Cardinal Parolin in Switzerland for centenary of diplomatic relations
By Mario Galgano
One hundred years ago the Apostolic Nunciature to Switzerland was opened in Bern. Cardinal Pietro Parolin, the Vatican Secretary of State, accepted the invitation of Federal Councilor Ignazio Cassis, Vice-President of Switzerland and Swiss Foreign Minister, to participate in the celebration of this diplomatic anniversary of peace in Switzerland.
Together, they will take part on Monday in a two-day conference at the University of Fribourg in western Switzerland on the historical reassessment of diplomatic relations.
Beginnings of diplomatic relations
From 1586 until 1873 - the beginning of the Kulturkampf - there had already been a papal envoy to Switzerland, in Lucerne, and he only officially served as an "interlocutor" with the Catholic cantons. Then, about a hundred years ago, the foundations were laid for official relations between Switzerland and the Apostolic See.
The abbot of the Benedictine monastery of Einsiedeln, Urban Federer - who welcomed Cardinal Parolin on the first leg of his visit to Switzerland – notes that "Einsiedeln tells us of many generations of monks and believers who have found refuge and new strength in the Mother of Jesus."
On 16 June 1984, Pope St. John Paul II visited the monastery which is located in the heart of the country and is famous for its "Black Madonna."
Cardinal Parolin expressed pleasure that he began his visit at a Marian shrine. He is also visiting Flüeli-Ranft, another important Swiss pilgrimage site where Saint Nicholas of Flüe, the patron saint of Switzerland, worked 550 years ago.
Saint Nicholas was a mystic and hermit, who left a wife and children behind, was considered an important interlocutor for geopolitical-diplomatic issues in the past. His attitude is still appreciated today as a model for peacemakers and deep faith in the Church.
Interruption/restoration of diplomatic relations
The interruption of diplomatic relations between Switzerland and the Vatican in the 19th century due to the Kulturkampf is a little-known page in Swiss history. Worthy of attention, however, is the resumption of these relations, in 1920, by decision of the Federal Council and the intervention of some cardinals.
The Holy See resumed its diplomatic relations with Switzerland thanks to the University of Fribourg and especially for its humanitarian cooperation during the Great War, at the suggestion of the Cardinal of Paris, Léon Amette.
During this time, the intention was to host the wounded and the sick in Switzerland and it was finally through the efforts of Federal Councillor Giuseppe Motta - then President of the Confederation - that the new Nunciature opened its doors in Bern.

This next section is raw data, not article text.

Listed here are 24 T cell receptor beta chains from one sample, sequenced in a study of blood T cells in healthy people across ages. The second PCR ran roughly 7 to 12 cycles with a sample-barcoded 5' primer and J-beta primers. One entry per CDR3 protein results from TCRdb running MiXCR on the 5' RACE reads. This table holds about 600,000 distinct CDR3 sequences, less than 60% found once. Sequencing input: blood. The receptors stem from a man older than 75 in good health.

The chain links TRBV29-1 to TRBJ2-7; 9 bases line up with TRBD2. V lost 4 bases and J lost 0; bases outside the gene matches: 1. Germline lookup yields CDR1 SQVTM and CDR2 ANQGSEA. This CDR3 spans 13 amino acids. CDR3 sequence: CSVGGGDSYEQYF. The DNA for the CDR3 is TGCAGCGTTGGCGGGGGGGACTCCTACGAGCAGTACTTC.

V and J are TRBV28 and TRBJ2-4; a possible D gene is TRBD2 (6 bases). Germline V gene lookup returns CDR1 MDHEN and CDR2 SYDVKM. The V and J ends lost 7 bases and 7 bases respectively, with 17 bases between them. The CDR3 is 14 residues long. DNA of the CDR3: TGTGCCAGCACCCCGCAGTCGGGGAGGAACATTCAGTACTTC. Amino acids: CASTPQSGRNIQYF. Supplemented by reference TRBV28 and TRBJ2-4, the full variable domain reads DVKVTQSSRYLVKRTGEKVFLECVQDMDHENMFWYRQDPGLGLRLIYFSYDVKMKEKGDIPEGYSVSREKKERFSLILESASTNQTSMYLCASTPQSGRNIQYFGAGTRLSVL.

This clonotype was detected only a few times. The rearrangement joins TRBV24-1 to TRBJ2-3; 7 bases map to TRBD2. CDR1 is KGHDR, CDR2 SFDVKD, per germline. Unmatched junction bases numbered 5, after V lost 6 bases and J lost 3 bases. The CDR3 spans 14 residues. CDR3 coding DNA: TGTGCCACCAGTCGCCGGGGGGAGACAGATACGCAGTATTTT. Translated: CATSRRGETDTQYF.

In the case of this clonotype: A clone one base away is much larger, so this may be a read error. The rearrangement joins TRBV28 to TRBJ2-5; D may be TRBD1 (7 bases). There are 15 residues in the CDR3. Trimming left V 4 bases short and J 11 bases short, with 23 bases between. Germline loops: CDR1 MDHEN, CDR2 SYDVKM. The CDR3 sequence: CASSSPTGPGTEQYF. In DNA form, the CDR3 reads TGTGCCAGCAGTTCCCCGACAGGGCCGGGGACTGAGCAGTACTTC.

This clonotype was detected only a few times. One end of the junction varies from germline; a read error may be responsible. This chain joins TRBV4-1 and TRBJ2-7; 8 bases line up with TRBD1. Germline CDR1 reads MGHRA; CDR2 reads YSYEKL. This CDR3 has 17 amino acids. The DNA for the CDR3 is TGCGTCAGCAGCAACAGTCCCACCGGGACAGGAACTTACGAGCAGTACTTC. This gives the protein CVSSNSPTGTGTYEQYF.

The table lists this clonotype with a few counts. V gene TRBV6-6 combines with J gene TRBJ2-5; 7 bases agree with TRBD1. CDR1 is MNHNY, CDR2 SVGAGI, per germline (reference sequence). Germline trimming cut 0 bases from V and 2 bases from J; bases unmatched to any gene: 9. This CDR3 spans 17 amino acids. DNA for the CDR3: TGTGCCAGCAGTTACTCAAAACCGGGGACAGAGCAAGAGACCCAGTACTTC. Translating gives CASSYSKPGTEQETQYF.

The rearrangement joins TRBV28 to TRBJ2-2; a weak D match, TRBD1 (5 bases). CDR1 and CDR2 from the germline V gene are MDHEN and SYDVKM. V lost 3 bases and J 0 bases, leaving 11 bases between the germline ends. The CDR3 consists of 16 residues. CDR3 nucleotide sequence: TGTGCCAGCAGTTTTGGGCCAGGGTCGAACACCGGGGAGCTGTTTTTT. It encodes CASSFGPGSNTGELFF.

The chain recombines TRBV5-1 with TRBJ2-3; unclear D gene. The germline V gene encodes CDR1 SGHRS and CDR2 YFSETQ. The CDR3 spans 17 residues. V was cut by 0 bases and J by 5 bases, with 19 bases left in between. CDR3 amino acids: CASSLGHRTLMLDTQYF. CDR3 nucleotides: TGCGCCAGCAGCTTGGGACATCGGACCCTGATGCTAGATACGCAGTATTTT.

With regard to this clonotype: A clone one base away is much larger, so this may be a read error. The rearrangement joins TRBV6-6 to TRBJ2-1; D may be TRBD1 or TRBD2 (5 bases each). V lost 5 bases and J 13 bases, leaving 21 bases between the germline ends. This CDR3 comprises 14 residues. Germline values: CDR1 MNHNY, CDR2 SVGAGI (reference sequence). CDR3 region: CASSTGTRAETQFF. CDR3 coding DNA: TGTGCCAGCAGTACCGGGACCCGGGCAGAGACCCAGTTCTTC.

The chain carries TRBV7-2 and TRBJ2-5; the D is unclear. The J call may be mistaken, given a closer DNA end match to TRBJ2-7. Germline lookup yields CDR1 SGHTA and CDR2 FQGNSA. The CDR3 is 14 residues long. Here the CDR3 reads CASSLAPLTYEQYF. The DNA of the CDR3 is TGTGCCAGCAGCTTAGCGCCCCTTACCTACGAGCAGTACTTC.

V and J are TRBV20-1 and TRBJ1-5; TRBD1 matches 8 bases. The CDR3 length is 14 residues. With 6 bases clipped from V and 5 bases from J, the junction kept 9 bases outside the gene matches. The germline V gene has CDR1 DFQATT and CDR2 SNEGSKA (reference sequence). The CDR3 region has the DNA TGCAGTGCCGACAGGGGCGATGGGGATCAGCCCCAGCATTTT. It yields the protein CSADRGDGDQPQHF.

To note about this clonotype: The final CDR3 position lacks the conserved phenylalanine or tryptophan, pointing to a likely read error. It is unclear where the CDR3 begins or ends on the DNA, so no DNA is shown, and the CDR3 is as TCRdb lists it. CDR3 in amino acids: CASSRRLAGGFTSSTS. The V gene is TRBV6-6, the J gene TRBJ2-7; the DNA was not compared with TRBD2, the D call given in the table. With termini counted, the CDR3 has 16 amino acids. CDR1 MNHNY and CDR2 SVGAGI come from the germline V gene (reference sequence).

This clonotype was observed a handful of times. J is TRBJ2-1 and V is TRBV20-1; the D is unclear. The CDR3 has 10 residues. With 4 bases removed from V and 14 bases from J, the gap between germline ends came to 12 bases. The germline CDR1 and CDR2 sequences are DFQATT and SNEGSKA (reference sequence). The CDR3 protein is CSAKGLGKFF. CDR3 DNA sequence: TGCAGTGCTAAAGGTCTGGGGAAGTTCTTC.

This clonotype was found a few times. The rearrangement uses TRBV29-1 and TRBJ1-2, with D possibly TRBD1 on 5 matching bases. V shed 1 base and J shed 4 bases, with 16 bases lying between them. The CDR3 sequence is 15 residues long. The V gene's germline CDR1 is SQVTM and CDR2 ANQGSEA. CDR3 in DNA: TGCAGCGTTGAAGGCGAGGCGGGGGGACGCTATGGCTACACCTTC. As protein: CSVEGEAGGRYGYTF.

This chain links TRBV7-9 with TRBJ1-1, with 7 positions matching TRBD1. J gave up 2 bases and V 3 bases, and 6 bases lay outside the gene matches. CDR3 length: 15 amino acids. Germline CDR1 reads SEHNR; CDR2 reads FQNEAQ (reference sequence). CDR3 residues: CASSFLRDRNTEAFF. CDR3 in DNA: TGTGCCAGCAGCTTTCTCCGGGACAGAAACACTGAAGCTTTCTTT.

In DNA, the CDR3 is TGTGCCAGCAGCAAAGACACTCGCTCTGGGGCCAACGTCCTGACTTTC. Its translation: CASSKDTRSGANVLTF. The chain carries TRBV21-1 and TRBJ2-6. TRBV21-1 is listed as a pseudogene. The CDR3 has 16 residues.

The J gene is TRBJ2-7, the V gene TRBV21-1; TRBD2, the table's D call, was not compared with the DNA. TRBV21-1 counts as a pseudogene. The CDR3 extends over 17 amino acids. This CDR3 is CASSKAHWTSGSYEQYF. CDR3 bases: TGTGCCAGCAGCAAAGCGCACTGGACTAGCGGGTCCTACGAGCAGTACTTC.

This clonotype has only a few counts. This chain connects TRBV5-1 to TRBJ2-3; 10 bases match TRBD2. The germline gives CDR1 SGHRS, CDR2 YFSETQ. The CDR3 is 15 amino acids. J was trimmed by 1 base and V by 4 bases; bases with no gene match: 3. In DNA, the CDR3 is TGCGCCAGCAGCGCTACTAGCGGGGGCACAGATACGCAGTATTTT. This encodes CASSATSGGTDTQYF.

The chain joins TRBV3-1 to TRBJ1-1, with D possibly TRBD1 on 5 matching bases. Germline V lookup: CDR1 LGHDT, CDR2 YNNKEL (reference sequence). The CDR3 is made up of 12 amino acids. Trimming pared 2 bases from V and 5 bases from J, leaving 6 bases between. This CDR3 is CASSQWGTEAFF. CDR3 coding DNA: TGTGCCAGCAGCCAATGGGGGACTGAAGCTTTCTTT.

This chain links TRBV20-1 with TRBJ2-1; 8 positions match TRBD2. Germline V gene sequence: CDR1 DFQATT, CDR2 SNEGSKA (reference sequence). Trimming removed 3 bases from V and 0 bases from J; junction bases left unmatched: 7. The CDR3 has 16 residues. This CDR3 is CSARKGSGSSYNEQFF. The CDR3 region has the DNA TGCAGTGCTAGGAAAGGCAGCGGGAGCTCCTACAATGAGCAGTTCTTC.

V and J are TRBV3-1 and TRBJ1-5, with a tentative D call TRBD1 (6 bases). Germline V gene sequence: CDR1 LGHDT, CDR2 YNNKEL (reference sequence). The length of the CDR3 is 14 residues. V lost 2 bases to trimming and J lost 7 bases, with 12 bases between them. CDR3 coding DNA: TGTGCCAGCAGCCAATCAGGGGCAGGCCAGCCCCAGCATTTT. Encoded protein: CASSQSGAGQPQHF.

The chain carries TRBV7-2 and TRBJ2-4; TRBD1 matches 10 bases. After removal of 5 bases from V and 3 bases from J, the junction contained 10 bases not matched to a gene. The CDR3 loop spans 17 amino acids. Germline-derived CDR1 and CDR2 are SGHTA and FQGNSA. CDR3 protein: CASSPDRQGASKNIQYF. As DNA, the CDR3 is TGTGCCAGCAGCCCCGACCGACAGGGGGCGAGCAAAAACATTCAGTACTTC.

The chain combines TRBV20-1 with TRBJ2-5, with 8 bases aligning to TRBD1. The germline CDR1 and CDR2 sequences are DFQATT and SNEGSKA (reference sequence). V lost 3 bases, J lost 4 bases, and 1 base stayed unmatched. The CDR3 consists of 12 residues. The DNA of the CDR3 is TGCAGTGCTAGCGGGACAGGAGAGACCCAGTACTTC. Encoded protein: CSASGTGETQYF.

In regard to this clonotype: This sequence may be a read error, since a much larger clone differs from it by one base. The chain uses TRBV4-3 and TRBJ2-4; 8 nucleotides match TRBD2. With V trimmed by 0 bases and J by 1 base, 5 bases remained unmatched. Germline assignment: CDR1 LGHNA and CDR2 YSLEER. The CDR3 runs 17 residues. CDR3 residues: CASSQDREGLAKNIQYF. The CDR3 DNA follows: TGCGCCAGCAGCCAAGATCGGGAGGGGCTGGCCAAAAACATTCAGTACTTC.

On the Swiss side, however, it was not until 1991 - following discussions between the Holy See and Bishop Haas on the situation in the diocese of Chur - that the Federal Council decided to put an end to unilateralism in diplomatic relations and appointed an ambassador on a special mission to the Holy See. Before then, the only Swiss representatives in Rome were the Swiss Guards.
Celebrating a hundred years
Today, one hundred years after the resumption of these relations, talks are being held that aim to further develop the existing cooperation between the Holy See and Switzerland.
On Monday, at the University of Fribourg, there will be a presentation of a book written by a historian from Ticino, Lorenzo Planzi, titled "The Pope and the Federal Council: from the break-up in 1873 to the reopening of the nunciature in Bern in 1920." The book was published in Locarno in 2020 and is available in three languages.
On Tuesday, there will be a study meeting on "Switzerland and the Holy See: a dense history, from the Middle Ages to the common commitment for peace". Scholars and researchers will speak on five themes: "From the Middle Ages to the Reformation", "The Lucerne Nunciature", "Sociology and theology of confessional coexistence in Switzerland", "A century of relations between Switzerland and the Holy See" and, in the concluding round table, with the participation of the Apostolic Nuncio in Bern, Monsignor Martin Krebs and Ambassador Denis Knobel, "Diplomacy and current challenges".
The first session will examine apostolic diplomacy in the north of Chiasso before the Kulturkampf. It was, in fact, thanks to the intervention of the Milanese Cardinal Charles Borromeo that a Nuncio was established in Switzerland at the end of the 16th century. From 1586 until the end of the 19th century, the Pope's representative lived in Lucerne, considered by Rome as the only Swiss city worthy to host its representative.
In looking towards the future, the Federal Department of Foreign Affairs is exploring the possibility of sending a permanent resident Swiss ambassador to the Holy See. The parliamentary commissions in Bern have already given their consent and we await the definitive consent of the Swiss Parliament.
This article is loosely translated from the Italian original